The Uptown: An Evolving Community, Part II
August 15, 2017

Our Uptown program was the first supportive housing initiative to integrate mentally ill, homeless and low-income individuals. Started in 1985 through a unique partnership with Broadway Housing, the program grew and is now comprised of six residences located in Washington Heights and Harlem. As the Uptown program expanded, so did CUCS’ understanding of supportive housing and community building.

In the beginning, most of the residents at the Uptown sites were single adults and the buildings had shared amenities. As time went on, family units and apartment style living were introduced, expanding CUCS’ ability to serve different populations.

It became clear that “people with different backgrounds could be housed together and build great, integrated communities” says Russell Baptist, long-time CUCS staff member and current Uptown and Scattered Site Senior Program Director. “When we started the supportive housing model was just beginning to take shape and the Heights was one of the first supportive programs in the nation.”

Staff also took the tenants on outings to encourage them to make memories, socialize and learn. Residents and staff would go to parks, restaurants and museums. Families visited children’s museum frequently to give the kids the opportunity to learn in an interactive setting. “We wanted them to see museums outside of class trips. It was really great for the children to get involved,” Russell says.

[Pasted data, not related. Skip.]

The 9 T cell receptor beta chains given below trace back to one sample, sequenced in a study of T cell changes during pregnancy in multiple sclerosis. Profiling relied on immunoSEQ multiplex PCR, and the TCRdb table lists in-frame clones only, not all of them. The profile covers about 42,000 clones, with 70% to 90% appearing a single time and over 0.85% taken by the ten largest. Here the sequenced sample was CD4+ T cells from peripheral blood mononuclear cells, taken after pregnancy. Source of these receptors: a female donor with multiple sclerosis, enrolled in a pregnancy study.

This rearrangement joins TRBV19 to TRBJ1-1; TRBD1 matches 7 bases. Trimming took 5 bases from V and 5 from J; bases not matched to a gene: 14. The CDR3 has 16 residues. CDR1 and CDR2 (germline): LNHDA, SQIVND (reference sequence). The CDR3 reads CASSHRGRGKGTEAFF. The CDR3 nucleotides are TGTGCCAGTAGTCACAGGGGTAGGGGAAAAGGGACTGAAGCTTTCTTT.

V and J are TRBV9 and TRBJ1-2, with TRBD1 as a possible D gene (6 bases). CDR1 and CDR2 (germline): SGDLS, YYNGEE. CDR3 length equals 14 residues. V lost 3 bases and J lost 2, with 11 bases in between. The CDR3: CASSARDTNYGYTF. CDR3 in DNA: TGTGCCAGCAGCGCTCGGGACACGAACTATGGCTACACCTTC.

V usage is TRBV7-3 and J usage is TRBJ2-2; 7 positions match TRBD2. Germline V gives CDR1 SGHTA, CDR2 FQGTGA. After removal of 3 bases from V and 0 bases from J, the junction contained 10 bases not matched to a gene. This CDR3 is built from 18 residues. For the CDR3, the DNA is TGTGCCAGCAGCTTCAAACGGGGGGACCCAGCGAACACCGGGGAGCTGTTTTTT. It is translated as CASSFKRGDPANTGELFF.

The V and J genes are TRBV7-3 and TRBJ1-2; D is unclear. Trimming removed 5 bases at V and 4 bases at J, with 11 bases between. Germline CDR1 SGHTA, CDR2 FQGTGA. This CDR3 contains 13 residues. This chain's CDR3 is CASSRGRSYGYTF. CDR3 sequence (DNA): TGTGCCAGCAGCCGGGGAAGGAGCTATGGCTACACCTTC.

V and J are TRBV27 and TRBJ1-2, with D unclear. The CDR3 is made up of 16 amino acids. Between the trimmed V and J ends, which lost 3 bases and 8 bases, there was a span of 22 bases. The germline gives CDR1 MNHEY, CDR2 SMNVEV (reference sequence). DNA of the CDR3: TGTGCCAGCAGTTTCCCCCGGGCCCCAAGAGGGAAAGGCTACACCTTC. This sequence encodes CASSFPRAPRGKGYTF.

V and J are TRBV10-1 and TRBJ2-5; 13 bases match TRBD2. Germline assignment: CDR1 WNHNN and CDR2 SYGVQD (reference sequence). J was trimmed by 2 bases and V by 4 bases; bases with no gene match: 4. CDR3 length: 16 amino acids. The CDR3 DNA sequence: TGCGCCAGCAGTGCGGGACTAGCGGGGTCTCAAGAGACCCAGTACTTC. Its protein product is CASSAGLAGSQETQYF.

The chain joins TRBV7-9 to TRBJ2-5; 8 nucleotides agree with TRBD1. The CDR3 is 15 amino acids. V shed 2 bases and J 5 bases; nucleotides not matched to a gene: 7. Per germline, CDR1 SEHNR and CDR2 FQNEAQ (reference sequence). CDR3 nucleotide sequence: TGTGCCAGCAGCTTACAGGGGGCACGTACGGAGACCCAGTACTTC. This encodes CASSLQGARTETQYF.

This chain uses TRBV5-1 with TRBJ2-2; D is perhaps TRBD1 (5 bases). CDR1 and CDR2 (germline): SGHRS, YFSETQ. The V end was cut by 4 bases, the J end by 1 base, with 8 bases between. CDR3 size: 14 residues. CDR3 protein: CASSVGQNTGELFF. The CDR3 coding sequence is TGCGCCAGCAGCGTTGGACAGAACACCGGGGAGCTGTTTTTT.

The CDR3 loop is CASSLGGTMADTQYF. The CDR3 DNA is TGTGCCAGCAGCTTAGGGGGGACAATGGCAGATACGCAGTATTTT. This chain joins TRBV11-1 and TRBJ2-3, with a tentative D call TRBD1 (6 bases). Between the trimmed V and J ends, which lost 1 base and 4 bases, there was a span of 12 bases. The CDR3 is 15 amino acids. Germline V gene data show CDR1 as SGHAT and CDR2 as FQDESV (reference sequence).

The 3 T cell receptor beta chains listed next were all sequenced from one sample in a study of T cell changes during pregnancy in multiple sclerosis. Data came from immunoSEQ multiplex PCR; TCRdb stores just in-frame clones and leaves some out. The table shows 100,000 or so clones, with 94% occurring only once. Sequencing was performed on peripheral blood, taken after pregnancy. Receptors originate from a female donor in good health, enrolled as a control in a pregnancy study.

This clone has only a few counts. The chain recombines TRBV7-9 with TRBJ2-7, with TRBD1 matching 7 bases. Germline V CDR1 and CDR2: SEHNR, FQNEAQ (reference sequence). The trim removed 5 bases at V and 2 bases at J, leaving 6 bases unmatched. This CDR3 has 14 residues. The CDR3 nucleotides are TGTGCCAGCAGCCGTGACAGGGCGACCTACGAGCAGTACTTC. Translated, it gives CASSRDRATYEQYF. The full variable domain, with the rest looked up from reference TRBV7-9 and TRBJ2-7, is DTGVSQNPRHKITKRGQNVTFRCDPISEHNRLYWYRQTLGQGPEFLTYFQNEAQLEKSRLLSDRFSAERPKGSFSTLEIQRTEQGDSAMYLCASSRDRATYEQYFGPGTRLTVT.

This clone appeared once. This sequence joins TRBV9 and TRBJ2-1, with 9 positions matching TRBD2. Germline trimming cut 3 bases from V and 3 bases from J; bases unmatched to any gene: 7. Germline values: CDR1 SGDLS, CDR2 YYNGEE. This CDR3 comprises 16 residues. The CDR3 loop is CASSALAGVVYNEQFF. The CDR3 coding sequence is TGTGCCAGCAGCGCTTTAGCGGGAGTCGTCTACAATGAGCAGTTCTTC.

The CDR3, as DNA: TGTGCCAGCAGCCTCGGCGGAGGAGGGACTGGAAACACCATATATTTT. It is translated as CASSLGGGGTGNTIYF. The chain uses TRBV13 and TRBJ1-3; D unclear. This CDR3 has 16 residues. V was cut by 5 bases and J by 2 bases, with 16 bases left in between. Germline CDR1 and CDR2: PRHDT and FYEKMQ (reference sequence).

Today, the Uptown program continues to evolve. With Home to Stay closing, Uptown is once again going to oversee the Scattered Site program.

Scattered Site began as a way for CUCS to keep people on as clients when they moved out of our buildings. It has expanded over the years and Russell hopes to give the program the ability to serve more families. He has also made it his mission to educate the landlords that the program partners with on supportive housing, our clients, and CUCS’ services. “Cultivating relationships on this level could help us facilitate conversations if any problems were to arise,” explains Russell.

Russell describes his work as a vocation, not a job or a career. “I say it all the time, reach out and touch somebody’s hand, make this world a better place if you can, try a little kindness and you’ll see, something that comes naturally,” Russell says.